In the lead-up to the release of it’s debut album In Time through it Records, mood-altering soundscape engineers Time For Dreams are unveiling the record’s third single ‘Lighthouse’. It’s with great pleasure that Weirdo Wasteland premieres the track, which embodies the subtle nuance and heady wanderlust that informs and inspires the work of members Amanda Roff and Tom Carlyon.
It’s my absolute delight to act as host for the premiere of the newest single – ‘Lighthouse’ – from Time For Dreams, plucked delicately from its forthcoming album. The creative pairing of Tom Carlyon (Standish/Carlyon, Devastations) and Amanda Roff (Harmony) draws together disparate influences and ideas to create a sound that is fluid, yet cohesive and engaging. Time For Dreams crafts impeccably plush soundscapes. You know, the kind of songs that are immersive, engrossing and effortlessly luscious. The debut album – releasing next month through it Records – is the product of a long gestation period, where ideas formed and were made real over a few years. As both Tom and Amanda moved through phases of their life, Time For Dreams seemingly became a figurative piggy bank for ideas that fit under a certain escapist fantasy. The end result would arrive eventually – everything happens in time.
In Time styles itself as an ode to escapism – not in the sense of mentally placing yourself elsewhere, but literally and geographically escaping to exotic locales and experiencing another part of the world. Isn’t that what life is about? The act of cultivating experiences is one of our driving forces and most of us are too caught up in our daily minutiae to keep in sight of that goal. In Time (and ‘Lighthouse’ in particular) evokes mental imagery of Mediterranean breezes, tropical greenery, luminous pools of water, auroras dancing intricately along the horizon, foreign tastes, moon bows refracting starlight at night, pulsing strobes above nightclub dance-floors, parhelia arcing across the sky at daybreak, whitecaps of waves crashing on sand. I’m waxing lyrical here, but if you listen to the record then you’ll get what I’m on about. A tangible wanderlust pervades every note, every utterance of this record, and I want to place strict emphasis on lust. As I said before, not everyone can drop everything to seek these foreign shores. It’s a record of dreaming, imagining, and wishing – not necessarily attaining. ‘Lighthouse’ is a perfect example of this intimate reverie – making wishes, desiring a future without commitments and without limits.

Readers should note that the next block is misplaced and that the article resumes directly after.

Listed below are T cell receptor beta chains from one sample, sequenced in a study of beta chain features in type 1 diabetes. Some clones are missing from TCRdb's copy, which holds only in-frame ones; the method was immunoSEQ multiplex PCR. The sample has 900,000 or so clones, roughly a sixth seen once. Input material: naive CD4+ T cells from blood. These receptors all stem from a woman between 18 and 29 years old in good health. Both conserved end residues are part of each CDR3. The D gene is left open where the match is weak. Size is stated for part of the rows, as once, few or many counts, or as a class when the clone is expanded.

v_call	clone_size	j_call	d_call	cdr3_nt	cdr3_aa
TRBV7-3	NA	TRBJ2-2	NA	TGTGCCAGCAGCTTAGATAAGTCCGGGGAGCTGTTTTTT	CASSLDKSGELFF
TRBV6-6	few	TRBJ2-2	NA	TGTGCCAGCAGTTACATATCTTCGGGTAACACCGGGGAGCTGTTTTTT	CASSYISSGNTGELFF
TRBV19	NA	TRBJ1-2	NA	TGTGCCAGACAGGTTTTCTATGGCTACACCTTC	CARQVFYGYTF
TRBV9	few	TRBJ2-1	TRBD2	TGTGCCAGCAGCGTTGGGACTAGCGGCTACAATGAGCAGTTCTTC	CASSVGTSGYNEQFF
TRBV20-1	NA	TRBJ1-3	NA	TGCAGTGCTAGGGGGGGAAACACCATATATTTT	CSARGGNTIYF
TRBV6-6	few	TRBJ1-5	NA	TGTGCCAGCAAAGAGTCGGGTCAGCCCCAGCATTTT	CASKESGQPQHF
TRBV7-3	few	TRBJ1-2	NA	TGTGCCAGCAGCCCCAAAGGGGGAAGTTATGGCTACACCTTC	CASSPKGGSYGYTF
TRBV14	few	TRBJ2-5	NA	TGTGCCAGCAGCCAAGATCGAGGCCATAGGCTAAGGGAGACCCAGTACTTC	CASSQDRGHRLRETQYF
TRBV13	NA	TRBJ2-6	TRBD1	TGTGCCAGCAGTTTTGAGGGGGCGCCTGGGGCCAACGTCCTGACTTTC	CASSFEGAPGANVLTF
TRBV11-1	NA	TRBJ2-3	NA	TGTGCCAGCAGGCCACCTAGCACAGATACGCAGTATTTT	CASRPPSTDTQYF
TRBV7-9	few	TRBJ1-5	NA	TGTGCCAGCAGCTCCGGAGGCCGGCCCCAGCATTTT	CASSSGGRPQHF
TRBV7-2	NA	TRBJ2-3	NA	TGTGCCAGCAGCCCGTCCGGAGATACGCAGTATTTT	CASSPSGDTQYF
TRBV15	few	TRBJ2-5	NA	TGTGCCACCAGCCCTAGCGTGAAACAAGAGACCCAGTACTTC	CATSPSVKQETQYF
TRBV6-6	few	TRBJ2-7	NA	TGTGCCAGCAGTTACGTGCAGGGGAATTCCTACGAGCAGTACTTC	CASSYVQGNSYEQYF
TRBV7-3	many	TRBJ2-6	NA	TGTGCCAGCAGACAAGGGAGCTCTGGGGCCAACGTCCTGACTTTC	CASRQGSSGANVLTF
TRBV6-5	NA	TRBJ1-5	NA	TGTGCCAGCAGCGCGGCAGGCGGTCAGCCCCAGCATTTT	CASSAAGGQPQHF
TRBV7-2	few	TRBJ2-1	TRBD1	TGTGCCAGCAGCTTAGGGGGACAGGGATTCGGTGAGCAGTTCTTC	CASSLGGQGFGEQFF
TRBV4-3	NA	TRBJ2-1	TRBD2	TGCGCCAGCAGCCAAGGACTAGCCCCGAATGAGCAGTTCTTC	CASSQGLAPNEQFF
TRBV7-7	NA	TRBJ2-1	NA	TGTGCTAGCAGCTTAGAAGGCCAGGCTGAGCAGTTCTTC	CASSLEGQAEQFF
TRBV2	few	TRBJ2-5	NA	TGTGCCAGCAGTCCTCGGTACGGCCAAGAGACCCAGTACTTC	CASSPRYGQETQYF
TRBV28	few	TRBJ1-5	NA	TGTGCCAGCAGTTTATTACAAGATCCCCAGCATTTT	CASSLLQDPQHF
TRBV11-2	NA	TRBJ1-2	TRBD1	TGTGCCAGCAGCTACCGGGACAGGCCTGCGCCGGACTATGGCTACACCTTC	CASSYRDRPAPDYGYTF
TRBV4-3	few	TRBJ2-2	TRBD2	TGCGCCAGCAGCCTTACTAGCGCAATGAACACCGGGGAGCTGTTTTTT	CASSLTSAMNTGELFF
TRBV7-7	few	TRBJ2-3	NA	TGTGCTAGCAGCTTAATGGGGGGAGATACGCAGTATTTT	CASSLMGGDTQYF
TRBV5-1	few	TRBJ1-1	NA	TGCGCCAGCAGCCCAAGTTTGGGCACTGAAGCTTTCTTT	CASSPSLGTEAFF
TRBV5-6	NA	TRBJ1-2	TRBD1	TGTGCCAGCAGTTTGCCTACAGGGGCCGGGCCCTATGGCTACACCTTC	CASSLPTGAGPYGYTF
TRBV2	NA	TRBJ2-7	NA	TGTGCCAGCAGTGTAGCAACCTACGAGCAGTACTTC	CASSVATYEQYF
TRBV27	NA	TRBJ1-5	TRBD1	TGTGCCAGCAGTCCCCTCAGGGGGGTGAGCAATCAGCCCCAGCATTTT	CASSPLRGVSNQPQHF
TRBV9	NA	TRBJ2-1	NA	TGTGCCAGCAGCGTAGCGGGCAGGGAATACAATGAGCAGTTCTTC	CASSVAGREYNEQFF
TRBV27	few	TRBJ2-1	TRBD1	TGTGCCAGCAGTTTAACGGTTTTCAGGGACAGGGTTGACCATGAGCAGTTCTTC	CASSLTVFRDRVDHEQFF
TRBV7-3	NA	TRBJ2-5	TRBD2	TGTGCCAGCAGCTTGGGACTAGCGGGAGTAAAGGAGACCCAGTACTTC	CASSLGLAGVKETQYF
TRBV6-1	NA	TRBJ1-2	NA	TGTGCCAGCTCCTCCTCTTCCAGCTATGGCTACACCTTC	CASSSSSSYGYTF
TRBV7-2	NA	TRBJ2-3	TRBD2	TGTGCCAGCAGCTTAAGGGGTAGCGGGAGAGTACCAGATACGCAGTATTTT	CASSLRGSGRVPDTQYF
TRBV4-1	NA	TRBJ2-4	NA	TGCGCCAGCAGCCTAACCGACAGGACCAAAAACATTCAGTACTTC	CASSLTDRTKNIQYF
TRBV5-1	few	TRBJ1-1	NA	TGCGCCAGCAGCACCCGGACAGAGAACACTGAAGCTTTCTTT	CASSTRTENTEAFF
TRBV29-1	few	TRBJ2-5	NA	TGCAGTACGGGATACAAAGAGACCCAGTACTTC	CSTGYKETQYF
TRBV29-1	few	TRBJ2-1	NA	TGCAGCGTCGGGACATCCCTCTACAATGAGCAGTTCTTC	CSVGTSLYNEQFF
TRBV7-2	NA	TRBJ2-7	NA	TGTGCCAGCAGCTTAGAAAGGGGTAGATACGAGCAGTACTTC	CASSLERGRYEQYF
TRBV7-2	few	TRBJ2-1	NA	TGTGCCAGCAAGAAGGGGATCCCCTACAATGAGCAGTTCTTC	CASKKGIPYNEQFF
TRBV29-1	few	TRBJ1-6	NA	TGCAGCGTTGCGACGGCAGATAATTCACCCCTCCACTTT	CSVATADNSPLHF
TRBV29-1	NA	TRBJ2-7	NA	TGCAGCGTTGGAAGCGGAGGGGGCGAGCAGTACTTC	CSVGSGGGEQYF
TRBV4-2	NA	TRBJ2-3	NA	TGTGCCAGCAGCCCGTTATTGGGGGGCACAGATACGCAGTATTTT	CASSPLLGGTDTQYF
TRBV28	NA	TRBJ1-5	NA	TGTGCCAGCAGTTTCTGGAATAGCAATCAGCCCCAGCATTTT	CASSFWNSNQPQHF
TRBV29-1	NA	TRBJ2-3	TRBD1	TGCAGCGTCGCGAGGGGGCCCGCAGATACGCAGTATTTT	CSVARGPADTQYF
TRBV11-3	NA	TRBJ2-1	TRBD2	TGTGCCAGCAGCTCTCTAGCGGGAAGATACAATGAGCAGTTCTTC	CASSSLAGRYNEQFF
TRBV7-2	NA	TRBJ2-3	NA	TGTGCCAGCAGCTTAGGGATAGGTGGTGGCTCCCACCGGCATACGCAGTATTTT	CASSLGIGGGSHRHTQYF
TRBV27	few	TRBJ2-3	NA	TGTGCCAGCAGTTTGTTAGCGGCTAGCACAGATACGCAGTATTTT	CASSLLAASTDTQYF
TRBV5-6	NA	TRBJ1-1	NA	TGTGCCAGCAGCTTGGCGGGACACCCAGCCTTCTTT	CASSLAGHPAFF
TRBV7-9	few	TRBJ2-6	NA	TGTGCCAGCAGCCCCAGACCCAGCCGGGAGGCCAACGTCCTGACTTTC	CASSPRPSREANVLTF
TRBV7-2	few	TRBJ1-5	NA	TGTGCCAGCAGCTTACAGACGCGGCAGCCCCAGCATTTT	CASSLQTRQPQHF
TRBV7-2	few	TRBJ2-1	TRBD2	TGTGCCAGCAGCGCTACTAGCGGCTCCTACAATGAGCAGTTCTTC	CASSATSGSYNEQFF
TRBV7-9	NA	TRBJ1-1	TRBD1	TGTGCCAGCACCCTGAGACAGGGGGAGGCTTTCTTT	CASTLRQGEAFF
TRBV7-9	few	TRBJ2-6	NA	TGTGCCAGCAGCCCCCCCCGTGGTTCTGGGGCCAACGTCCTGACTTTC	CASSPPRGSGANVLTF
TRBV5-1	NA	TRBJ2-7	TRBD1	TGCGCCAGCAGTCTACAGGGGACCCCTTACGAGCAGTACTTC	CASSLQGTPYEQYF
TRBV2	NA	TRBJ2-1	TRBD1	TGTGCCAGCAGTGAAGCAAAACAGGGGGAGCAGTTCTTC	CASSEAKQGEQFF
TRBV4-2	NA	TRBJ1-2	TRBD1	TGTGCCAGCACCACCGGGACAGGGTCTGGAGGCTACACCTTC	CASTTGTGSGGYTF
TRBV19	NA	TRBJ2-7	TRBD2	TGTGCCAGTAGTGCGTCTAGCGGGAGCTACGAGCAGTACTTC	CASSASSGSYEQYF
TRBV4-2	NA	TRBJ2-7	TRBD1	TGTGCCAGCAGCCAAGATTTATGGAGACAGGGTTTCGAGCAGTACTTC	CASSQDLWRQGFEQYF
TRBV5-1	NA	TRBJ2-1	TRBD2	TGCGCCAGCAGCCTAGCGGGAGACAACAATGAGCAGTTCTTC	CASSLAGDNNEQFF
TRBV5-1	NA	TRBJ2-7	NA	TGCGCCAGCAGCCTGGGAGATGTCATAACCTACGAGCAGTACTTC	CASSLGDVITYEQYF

Before you treat yourself to the first taste of this sumptuous morsel, read what Amanda Roff had to say about the genesis of Time For Dreams, what ‘Lighthouse’ means to the duo and what to expect from the record when it emerges in late July.
To start, I’d love to touch on the conceptual impetus behind beginning Time For Dreams. What ideas did the two of you connect on that helped form the basis of the sound and approach?
The concept behind Time For Dreams was initially a meal – a very particular meal that had been fed at one time to Tom Carlyon in Ravenna, Italy. Tom’s previous project Standish/Carlyon was disintegrating and with it Tom’s dream of ever eating this particular dish in Ravenna ever again. It was a simple dish, really – comprising of roasted salmon, with a balsamic glaze, and garnished with obscenely ripe strawberries. However, the circumstances of eating it (being on tour at the time), the ingredients and the subtle mastery of the meal’s construction could not be replicated anywhere else in the world. The only solution was to tour there again and the only course of action was to form a new band. Tom and I had known each other for some time through our mutual comrade Dan Kelly, and one strange night Tom asked me if I was interested in making some music. While the concept began with the salmon and strawberries, it quickly grew into a series of joint fantasies about nightclubs in which we, the nameless, song-less band would like to play gigs. Our initial creative process involved long discussions about the location, clientele, lighting, décor and exotic liquors of fantastic nightclubs we longed to perform in, and the unique vibe of each fantasy nightclub spawned a song. These imaginary night clubs formed the basis of our sound and approach.